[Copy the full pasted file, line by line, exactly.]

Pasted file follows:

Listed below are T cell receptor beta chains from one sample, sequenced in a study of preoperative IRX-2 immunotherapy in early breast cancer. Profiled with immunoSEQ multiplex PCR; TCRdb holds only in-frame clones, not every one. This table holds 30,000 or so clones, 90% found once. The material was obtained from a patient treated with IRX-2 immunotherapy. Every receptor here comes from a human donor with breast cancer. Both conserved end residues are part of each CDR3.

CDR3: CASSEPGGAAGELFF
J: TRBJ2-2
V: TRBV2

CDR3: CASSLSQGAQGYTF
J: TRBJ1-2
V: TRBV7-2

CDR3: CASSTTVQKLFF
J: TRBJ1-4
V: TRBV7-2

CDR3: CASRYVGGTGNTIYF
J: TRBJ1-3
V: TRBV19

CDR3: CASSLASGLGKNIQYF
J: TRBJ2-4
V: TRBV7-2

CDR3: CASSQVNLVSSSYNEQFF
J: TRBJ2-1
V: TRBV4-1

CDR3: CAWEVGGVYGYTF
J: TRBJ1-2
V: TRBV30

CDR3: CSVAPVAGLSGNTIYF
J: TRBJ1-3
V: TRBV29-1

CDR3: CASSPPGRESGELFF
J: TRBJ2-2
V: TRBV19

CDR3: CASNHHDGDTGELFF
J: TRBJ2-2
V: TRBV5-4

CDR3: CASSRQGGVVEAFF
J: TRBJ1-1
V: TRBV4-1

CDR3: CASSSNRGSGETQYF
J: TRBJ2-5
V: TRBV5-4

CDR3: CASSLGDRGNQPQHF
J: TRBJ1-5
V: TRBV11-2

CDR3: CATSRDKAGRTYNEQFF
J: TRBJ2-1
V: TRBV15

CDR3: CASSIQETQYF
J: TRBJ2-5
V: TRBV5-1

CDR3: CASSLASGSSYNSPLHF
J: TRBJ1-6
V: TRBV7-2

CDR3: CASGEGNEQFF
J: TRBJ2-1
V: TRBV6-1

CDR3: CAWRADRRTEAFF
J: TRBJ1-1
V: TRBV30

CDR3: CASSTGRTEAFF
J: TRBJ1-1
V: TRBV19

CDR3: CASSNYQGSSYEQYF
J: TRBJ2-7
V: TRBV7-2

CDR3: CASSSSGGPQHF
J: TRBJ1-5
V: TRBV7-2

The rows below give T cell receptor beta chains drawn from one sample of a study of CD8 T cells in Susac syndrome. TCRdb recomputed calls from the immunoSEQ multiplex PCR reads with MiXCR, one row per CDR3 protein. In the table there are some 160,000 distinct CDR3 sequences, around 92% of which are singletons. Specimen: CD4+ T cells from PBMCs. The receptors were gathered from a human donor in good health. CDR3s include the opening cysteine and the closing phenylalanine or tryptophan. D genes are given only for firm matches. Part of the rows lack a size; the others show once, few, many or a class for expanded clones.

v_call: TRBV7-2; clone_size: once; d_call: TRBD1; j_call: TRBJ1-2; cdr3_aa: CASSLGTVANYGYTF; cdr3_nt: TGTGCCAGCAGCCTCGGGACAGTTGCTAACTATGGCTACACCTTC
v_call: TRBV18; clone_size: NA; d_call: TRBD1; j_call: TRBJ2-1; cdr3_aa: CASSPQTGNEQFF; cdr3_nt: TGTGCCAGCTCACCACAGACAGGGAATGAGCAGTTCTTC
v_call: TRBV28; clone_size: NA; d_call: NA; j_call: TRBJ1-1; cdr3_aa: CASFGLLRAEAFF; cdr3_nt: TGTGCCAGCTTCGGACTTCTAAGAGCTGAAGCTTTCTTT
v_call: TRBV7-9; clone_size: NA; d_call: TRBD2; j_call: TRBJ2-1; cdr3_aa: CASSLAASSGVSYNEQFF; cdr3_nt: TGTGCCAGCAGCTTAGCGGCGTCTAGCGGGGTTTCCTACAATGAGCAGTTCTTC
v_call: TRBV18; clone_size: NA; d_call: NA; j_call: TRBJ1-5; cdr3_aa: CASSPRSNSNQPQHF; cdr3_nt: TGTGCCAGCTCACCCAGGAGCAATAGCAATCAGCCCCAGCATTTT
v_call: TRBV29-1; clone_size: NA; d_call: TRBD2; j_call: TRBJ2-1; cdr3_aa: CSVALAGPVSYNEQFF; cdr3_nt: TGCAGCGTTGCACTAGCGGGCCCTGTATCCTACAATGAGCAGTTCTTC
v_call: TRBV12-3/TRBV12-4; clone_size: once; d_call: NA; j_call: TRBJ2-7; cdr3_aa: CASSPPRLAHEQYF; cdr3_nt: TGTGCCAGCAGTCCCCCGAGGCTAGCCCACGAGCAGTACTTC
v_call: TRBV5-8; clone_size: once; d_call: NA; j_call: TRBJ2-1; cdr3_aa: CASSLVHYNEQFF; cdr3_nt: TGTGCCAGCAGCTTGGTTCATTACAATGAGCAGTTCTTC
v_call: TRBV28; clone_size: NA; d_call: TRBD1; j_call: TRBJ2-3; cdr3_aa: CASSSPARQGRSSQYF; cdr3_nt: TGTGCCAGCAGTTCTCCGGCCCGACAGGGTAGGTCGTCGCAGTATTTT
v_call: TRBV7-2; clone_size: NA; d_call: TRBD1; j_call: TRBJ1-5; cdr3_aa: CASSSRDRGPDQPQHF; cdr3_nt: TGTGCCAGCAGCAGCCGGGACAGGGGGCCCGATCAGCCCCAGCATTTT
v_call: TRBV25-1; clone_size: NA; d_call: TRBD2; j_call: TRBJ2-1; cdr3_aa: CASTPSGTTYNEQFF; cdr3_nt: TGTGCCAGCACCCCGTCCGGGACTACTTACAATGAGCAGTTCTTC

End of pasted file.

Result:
Listed below are T cell receptor beta chains from one sample, sequenced in a study of preoperative IRX-2 immunotherapy in early breast cancer. Profiled with immunoSEQ multiplex PCR; TCRdb holds only in-frame clones, not every one. This table holds 30,000 or so clones, 90% found once. The material was obtained from a patient treated with IRX-2 immunotherapy. Every receptor here comes from a human donor with breast cancer. Both conserved end residues are part of each CDR3.

CDR3: CASSEPGGAAGELFF
J: TRBJ2-2
V: TRBV2

CDR3: CASSLSQGAQGYTF
J: TRBJ1-2
V: TRBV7-2

CDR3: CASSTTVQKLFF
J: TRBJ1-4
V: TRBV7-2

CDR3: CASRYVGGTGNTIYF
J: TRBJ1-3
V: TRBV19

CDR3: CASSLASGLGKNIQYF
J: TRBJ2-4
V: TRBV7-2

CDR3: CASSQVNLVSSSYNEQFF
J: TRBJ2-1
V: TRBV4-1

CDR3: CAWEVGGVYGYTF
J: TRBJ1-2
V: TRBV30

CDR3: CSVAPVAGLSGNTIYF
J: TRBJ1-3
V: TRBV29-1

CDR3: CASSPPGRESGELFF
J: TRBJ2-2
V: TRBV19

CDR3: CASNHHDGDTGELFF
J: TRBJ2-2
V: TRBV5-4

CDR3: CASSRQGGVVEAFF
J: TRBJ1-1
V: TRBV4-1

CDR3: CASSSNRGSGETQYF
J: TRBJ2-5
V: TRBV5-4

CDR3: CASSLGDRGNQPQHF
J: TRBJ1-5
V: TRBV11-2

CDR3: CATSRDKAGRTYNEQFF
J: TRBJ2-1
V: TRBV15

CDR3: CASSIQETQYF
J: TRBJ2-5
V: TRBV5-1

CDR3: CASSLASGSSYNSPLHF
J: TRBJ1-6
V: TRBV7-2

CDR3: CASGEGNEQFF
J: TRBJ2-1
V: TRBV6-1

CDR3: CAWRADRRTEAFF
J: TRBJ1-1
V: TRBV30

CDR3: CASSTGRTEAFF
J: TRBJ1-1
V: TRBV19

CDR3: CASSNYQGSSYEQYF
J: TRBJ2-7
V: TRBV7-2

CDR3: CASSSSGGPQHF
J: TRBJ1-5
V: TRBV7-2

The rows below give T cell receptor beta chains drawn from one sample of a study of CD8 T cells in Susac syndrome. TCRdb recomputed calls from the immunoSEQ multiplex PCR reads with MiXCR, one row per CDR3 protein. In the table there are some 160,000 distinct CDR3 sequences, around 92% of which are singletons. Specimen: CD4+ T cells from PBMCs. The receptors were gathered from a human donor in good health. CDR3s include the opening cysteine and the closing phenylalanine or tryptophan. D genes are given only for firm matches. Part of the rows lack a size; the others show once, few, many or a class for expanded clones.

v_call: TRBV7-2; clone_size: once; d_call: TRBD1; j_call: TRBJ1-2; cdr3_aa: CASSLGTVANYGYTF; cdr3_nt: TGTGCCAGCAGCCTCGGGACAGTTGCTAACTATGGCTACACCTTC
v_call: TRBV18; clone_size: NA; d_call: TRBD1; j_call: TRBJ2-1; cdr3_aa: CASSPQTGNEQFF; cdr3_nt: TGTGCCAGCTCACCACAGACAGGGAATGAGCAGTTCTTC
v_call: TRBV28; clone_size: NA; d_call: NA; j_call: TRBJ1-1; cdr3_aa: CASFGLLRAEAFF; cdr3_nt: TGTGCCAGCTTCGGACTTCTAAGAGCTGAAGCTTTCTTT
v_call: TRBV7-9; clone_size: NA; d_call: TRBD2; j_call: TRBJ2-1; cdr3_aa: CASSLAASSGVSYNEQFF; cdr3_nt: TGTGCCAGCAGCTTAGCGGCGTCTAGCGGGGTTTCCTACAATGAGCAGTTCTTC
v_call: TRBV18; clone_size: NA; d_call: NA; j_call: TRBJ1-5; cdr3_aa: CASSPRSNSNQPQHF; cdr3_nt: TGTGCCAGCTCACCCAGGAGCAATAGCAATCAGCCCCAGCATTTT
v_call: TRBV29-1; clone_size: NA; d_call: TRBD2; j_call: TRBJ2-1; cdr3_aa: CSVALAGPVSYNEQFF; cdr3_nt: TGCAGCGTTGCACTAGCGGGCCCTGTATCCTACAATGAGCAGTTCTTC
v_call: TRBV12-3/TRBV12-4; clone_size: once; d_call: NA; j_call: TRBJ2-7; cdr3_aa: CASSPPRLAHEQYF; cdr3_nt: TGTGCCAGCAGTCCCCCGAGGCTAGCCCACGAGCAGTACTTC
v_call: TRBV5-8; clone_size: once; d_call: NA; j_call: TRBJ2-1; cdr3_aa: CASSLVHYNEQFF; cdr3_nt: TGTGCCAGCAGCTTGGTTCATTACAATGAGCAGTTCTTC
v_call: TRBV28; clone_size: NA; d_call: TRBD1; j_call: TRBJ2-3; cdr3_aa: CASSSPARQGRSSQYF; cdr3_nt: TGTGCCAGCAGTTCTCCGGCCCGACAGGGTAGGTCGTCGCAGTATTTT
v_call: TRBV7-2; clone_size: NA; d_call: TRBD1; j_call: TRBJ1-5; cdr3_aa: CASSSRDRGPDQPQHF; cdr3_nt: TGTGCCAGCAGCAGCCGGGACAGGGGGCCCGATCAGCCCCAGCATTTT
v_call: TRBV25-1; clone_size: NA; d_call: TRBD2; j_call: TRBJ2-1; cdr3_aa: CASTPSGTTYNEQFF; cdr3_nt: TGTGCCAGCACCCCGTCCGGGACTACTTACAATGAGCAGTTCTTC